Author ORCID Identifier
Case School of Engineering
School of Medicine
RO1A1081534; RO1AI093282; U54EB15408; R21AI087107; DAMD17-02-2-0006; W81XWH-07-2-0011; W81XWH-09-2-0001
W.H. Coulter Foundation Young Investigator Award; Center for Integration of Medicine and Innovative Technology (CIMIT), U.S. Army Medical Research Acquisition Activity Cooperative Agreements; Brigham and Women’s Hospital (BWH) Biomedical Research Institute Translatable Technologies & Care Innovation Award; Brigham Research Institute for the Bright Futures Award; U.S. Army Medical Research & Materiel Command (USAMRMC) and Telemedicine & Advanced Technology Research Center (TATRC),
HIV has become one of the most devastating pathogens in human history. Despite fast progress in HIV-related basic research, antiretroviral therapy (ART) remains the most effective method to save AIDS patients' lives. Unfortunately, ART cannot be universally accessed, especially in developing countries, due to the lack of effective treatment monitoring diagnostics. Here, we present an inexpensive, rapid and portable micro-a-fluidic platform, which can streamline the process of an enzyme-linked immunosorbent assay (ELISA) in a fully automated manner for CD4 cell count. The micro-a-fluidic CD4 cell count is achieved by eliminating operational fluid flow via “moving the substrate”, as opposed to “flowing liquid” in traditional ELISA or microfluidic methods. This is the first demonstration of capturing and detecting cells from unprocessed whole blood using the enzyme-linked immunosorbent assay (ELISA) in a microfluidic channel. Combined with cell phone imaging, the presented micro-a-fluidic ELISA platform holds great promise for offering rapid CD4 cell count to scale up much needed ART in resource-constrained settings. The developed system can be extended to multiple areas for ELISA-related assays.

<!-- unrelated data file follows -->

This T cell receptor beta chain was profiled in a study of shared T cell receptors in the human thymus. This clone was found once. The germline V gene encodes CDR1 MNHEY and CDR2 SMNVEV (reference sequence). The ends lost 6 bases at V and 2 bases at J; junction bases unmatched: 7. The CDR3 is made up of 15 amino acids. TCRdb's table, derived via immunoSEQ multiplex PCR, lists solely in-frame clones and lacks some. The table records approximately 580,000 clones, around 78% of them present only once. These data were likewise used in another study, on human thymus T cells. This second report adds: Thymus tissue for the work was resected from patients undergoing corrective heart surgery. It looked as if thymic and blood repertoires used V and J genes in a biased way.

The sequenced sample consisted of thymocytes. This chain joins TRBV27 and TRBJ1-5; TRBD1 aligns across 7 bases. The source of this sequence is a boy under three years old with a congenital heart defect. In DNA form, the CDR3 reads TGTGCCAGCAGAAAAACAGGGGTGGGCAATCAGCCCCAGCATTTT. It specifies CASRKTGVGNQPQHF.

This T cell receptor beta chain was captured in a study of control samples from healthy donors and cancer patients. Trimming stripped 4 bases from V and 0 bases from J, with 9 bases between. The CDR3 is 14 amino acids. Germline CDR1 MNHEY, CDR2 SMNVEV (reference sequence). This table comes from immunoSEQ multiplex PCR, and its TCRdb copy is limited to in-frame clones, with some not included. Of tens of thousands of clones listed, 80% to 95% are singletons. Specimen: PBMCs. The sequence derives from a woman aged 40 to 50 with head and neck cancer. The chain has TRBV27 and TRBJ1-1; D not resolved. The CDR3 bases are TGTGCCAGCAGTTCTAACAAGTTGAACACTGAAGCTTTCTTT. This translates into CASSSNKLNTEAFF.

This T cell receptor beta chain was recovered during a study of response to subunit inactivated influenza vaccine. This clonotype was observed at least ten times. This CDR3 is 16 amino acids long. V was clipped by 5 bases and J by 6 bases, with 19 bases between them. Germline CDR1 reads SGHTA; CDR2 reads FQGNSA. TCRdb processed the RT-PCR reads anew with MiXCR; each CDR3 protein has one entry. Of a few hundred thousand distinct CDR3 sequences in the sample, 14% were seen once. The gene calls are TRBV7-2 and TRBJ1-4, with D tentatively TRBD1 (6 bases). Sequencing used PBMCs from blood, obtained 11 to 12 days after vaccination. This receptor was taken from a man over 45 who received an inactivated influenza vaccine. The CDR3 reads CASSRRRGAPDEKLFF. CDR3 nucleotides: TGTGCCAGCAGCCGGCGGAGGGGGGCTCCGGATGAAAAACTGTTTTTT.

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Gurkan, Umut A., "Micro-a-fluidics ELISA for Rapid CD4 Cell Count at the Point-of-Care" (2014). Faculty Scholarship. 32.